Dr Michael Dixon takes a look at the best and worst case scenarios for the Government’s plans on GP commissioning in 2015
In five years, primary care trusts and the strategic health authorities will be long gone, and GP consortiums will be responsible for deciding what local services are available, procuring those services and ensuring that they stay within budget.
Here I look at how this could play out in practice.
2015. All the GPs in Everytown are part of the local consortium, covering a population of around 100,000 people. They are still using the same acute trust, but are working together more closely in shaping and improving that trust’s services.
After the initial difficulties of working together so closely, local GPs are starting to feel that they can have a real positive impact on their patients’ lives outside the consulting room – whether it be in improving services, local health or making better use of NHS money.
The Commissioning Board has thus far been remarkably ‘light touch’, recognising that the GP consortium knows what it is doing. Everytown Local Authority also sees the importance of general practice as both commissioner and provider of improved local health.
Dr A. Verage has just finished his morning surgery and he is preparing for a meeting with his local consortium, when the phone rings.
‘Alvin, we need your help.’
‘We are reviewing our contract with Everytown Hospital to provide cardiac rehabilitation. Their costs are continuing to increase and I think we can do better in-house. Your community ultrasound service was such a success, can you help us develop a proposal?’
‘Absolutely. Shall we discuss it at the meeting today?’
‘Great – thank you.’
Dr Verage is one of two GP leaders working with one or two senior managers to run the consortium. The Chief Executive and the Finance Directors are part of the consortium, but also work for several other GP consortiums in the county.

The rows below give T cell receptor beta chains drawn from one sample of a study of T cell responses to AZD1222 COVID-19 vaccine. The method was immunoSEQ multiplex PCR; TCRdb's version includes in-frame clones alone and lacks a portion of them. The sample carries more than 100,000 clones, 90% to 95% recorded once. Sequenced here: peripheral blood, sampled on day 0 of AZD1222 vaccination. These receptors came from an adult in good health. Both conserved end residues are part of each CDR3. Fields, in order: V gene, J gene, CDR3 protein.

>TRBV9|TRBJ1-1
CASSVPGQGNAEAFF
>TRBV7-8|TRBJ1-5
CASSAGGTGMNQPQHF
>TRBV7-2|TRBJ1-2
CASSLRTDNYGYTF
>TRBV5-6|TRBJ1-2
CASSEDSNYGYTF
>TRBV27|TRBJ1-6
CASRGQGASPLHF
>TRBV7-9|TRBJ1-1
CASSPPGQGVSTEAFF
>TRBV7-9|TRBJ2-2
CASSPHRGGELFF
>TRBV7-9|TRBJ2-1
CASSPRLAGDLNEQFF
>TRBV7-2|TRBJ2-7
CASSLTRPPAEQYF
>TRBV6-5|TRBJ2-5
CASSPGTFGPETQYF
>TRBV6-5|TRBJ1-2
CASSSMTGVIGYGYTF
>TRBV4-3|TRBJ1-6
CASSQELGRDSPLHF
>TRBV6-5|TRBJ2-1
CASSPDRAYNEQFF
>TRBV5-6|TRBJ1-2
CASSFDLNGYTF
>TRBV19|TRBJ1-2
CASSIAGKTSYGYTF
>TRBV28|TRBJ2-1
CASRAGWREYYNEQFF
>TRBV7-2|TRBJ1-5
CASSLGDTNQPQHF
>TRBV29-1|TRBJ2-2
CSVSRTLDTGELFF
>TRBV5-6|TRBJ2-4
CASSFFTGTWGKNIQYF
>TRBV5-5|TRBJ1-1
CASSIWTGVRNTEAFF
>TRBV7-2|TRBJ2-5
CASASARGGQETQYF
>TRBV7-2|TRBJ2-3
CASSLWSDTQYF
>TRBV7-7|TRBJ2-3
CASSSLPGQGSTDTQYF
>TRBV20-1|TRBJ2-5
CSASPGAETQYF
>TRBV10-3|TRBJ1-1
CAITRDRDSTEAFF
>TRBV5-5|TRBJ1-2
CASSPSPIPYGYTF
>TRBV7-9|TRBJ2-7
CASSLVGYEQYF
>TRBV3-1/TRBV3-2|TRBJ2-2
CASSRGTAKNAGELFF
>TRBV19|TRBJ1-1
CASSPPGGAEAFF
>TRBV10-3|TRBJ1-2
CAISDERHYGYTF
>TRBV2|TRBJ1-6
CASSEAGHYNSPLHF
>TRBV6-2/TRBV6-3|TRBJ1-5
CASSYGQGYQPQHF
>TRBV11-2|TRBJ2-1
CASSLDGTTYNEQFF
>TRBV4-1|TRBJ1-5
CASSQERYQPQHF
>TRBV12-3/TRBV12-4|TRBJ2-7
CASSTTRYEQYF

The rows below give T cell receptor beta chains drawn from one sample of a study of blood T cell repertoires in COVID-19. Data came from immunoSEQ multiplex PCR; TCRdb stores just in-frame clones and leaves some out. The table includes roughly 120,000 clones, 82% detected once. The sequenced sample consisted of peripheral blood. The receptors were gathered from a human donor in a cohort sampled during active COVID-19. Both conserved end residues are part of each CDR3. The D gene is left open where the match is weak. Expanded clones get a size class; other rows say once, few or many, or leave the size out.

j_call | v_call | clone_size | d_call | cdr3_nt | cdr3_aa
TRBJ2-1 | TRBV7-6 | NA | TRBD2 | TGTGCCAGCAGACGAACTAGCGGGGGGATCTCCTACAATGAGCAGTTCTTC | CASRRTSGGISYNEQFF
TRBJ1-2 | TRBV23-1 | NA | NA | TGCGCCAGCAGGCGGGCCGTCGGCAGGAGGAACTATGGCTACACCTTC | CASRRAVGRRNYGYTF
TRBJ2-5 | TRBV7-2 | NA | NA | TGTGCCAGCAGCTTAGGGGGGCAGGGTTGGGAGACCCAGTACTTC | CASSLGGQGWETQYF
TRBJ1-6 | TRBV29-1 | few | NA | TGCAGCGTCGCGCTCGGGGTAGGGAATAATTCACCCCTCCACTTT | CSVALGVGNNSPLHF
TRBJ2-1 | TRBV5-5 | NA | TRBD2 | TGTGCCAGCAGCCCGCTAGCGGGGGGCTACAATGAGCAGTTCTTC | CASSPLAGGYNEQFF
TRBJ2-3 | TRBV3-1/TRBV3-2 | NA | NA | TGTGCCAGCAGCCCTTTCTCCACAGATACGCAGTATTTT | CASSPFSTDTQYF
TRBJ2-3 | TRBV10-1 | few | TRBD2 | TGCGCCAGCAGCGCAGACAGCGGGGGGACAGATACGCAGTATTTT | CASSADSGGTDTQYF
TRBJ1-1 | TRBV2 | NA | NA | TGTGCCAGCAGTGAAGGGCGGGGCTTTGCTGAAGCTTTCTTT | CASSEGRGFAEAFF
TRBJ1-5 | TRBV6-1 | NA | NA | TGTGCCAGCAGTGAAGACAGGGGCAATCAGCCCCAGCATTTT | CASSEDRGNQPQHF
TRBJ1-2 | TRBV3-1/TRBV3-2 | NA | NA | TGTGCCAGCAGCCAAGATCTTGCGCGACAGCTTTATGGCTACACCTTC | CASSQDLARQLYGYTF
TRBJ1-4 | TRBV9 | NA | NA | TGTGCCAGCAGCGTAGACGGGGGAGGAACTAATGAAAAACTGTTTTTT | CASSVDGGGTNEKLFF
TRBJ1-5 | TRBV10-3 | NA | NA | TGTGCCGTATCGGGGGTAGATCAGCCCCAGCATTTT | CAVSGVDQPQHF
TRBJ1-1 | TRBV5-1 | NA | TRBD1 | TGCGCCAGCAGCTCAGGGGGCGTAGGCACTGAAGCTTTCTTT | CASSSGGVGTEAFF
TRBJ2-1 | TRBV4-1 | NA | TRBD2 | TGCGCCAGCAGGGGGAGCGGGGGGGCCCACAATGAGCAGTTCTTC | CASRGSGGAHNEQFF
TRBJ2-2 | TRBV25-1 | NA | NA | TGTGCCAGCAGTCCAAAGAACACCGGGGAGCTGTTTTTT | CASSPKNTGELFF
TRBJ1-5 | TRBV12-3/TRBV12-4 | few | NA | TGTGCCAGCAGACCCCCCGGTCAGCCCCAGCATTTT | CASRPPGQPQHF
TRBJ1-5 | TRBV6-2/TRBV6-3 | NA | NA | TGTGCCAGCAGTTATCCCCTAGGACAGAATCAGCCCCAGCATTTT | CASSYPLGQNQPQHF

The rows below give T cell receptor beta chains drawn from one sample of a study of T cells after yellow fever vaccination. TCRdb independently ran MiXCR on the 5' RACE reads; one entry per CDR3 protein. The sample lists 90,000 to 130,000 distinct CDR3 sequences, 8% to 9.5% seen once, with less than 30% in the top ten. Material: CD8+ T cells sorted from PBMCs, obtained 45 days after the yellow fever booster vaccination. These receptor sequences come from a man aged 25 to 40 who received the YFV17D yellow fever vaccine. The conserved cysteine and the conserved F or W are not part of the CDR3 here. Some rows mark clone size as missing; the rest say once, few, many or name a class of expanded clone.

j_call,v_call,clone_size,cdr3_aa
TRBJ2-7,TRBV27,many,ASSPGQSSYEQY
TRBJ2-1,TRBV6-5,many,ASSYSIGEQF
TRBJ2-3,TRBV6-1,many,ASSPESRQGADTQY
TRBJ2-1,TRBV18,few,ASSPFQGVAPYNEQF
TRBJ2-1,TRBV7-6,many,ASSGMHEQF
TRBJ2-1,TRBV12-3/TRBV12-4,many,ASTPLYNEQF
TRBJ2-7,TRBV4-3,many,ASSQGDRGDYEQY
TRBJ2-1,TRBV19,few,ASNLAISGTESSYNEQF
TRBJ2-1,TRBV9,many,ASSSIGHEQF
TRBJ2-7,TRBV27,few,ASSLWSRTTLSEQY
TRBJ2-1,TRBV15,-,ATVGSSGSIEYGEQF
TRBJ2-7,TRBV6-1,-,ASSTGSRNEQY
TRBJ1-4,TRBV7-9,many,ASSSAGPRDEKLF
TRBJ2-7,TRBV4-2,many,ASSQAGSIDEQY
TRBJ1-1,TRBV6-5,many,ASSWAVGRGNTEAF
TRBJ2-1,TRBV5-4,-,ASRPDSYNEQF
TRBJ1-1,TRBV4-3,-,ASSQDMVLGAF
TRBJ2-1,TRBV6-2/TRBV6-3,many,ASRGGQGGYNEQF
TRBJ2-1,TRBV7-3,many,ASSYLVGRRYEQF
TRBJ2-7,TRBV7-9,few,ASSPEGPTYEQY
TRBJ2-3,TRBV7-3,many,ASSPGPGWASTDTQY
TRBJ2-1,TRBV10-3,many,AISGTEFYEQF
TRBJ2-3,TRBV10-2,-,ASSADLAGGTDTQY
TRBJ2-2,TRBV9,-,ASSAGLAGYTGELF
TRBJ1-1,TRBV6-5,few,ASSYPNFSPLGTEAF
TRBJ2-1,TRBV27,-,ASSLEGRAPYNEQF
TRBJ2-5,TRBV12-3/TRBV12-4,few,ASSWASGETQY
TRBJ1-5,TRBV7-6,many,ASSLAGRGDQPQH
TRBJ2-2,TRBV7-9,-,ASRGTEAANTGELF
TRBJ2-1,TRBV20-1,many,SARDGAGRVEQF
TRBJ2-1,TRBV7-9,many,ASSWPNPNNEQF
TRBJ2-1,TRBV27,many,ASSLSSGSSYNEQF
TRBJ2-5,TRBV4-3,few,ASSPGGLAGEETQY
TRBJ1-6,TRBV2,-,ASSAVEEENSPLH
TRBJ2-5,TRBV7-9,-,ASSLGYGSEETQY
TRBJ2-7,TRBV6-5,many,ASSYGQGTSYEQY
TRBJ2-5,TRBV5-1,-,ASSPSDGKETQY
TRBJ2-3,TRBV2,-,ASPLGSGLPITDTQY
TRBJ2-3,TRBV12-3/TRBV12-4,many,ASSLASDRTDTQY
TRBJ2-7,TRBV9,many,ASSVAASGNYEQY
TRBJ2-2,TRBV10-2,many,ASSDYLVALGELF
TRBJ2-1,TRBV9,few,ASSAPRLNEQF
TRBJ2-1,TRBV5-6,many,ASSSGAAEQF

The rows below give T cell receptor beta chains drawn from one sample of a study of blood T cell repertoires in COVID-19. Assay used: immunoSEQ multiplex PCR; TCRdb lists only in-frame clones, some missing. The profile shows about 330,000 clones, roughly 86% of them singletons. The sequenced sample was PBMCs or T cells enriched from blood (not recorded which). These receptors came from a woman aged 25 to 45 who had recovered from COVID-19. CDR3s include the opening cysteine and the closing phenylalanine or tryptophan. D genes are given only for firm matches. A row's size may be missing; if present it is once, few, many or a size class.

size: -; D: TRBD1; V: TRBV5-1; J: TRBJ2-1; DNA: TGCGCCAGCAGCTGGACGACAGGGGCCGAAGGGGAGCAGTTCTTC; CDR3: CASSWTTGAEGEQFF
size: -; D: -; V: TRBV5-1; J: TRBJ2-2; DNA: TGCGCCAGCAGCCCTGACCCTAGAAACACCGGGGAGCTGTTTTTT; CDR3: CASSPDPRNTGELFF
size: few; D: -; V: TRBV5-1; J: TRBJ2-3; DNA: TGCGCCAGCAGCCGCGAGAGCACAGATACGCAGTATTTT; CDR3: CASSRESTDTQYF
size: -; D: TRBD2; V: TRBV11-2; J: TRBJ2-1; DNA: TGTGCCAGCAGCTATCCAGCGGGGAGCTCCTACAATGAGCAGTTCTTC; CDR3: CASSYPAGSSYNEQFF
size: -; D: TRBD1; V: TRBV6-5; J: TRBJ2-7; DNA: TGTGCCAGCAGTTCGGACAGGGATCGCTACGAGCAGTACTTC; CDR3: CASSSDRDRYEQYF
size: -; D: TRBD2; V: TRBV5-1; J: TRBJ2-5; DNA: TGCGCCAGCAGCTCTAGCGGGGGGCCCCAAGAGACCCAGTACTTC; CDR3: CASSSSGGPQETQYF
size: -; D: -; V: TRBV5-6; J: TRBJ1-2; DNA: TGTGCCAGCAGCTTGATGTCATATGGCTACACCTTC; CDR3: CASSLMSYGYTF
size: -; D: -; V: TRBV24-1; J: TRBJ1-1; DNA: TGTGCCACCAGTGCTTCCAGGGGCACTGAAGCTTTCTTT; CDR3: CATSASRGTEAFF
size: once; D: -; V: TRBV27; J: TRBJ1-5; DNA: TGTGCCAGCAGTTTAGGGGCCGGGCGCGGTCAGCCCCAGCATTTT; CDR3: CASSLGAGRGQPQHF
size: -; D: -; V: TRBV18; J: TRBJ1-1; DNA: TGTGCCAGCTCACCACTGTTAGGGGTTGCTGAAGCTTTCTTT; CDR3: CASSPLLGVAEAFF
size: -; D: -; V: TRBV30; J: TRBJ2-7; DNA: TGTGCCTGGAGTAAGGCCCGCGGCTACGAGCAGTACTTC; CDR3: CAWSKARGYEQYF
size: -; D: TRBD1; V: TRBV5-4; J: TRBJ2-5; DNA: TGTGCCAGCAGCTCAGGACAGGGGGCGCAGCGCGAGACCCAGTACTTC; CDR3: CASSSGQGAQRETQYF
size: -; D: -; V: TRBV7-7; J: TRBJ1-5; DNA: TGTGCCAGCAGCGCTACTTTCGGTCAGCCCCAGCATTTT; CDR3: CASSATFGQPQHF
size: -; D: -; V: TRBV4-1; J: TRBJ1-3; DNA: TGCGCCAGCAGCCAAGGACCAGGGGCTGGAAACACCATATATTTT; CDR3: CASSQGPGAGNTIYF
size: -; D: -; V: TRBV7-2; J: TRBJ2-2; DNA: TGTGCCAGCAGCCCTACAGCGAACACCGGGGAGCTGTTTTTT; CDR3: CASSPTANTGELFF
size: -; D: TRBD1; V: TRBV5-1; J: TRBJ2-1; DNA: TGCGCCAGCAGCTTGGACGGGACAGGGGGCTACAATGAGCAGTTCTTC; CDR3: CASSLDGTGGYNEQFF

Everytown GP Consortium is systematically developing plans to redesign local health services. It has already shifted the bulk of dermatology services and cancer diagnostics into the community, using services developed by practices in the area.
It has also re-tendered its out-of-hours care to a social enterprise with an impressive record on cost-effective and safe urgent care run by GPs in a neighbouring county.
The consortium also monitors the contracts of primary care clinicians in their area – using peer pressure of fellow GPs to improve the standards of local general practice.
GPs from the consortium also sit on Everytown Local Authority’s ‘Health and Wellbeing Board’. This determines where ring-fenced funds for improving local health are directed and ensures that some of these are used to extend the ability of local general practices to improve the health of their patients.
They have recently started work on improving the mortality rates from COPD in their area, which are considerably higher than the England average.
In Worse Caseville, the GP consortiums are not working so well. After being coerced by the NHS Commissioning Board to work together, local GPs have reluctantly formed a consortium.
Those leading the consortium are enthusiastic, but they are ‘them’ in the eyes of local GPs and practices and are more oppressive than the worst PCT or SHA.
The NHS Commissioning Board is overbearing and is asking the impossible of its straight-jacketed GP consortia and local councillors dispute every plan produced by their local GPs.
Budgets are routinely overspent and general practice has become the fall guy for insufficient funding. The GP-patient relationship has become fractured and suspicious.
The Daily Mail is running a campaign saying GPs have ‘failed the NHS’ and commissioning should be taken over by private companies.
Both these worst case and best case scenarios are both theoretically possible and possible together. Many consortia in five years will represent the best case while the worst may be taken over by other consortia or be run by outside management teams serving unhappy and alienated GP practices.
But the outcome in five years will be only partly dependent on the original concept. Mostly it will be up to those, who will be required to play the major role in that change – the GP commissioners.
I believe general practice is highly intelligent, infinitely pragmatic and adaptable and that it must lead and that it is fit to lead. But there is also another scenario of how this could play out.
Dr Michael Dixon is chair of the NHS Alliance
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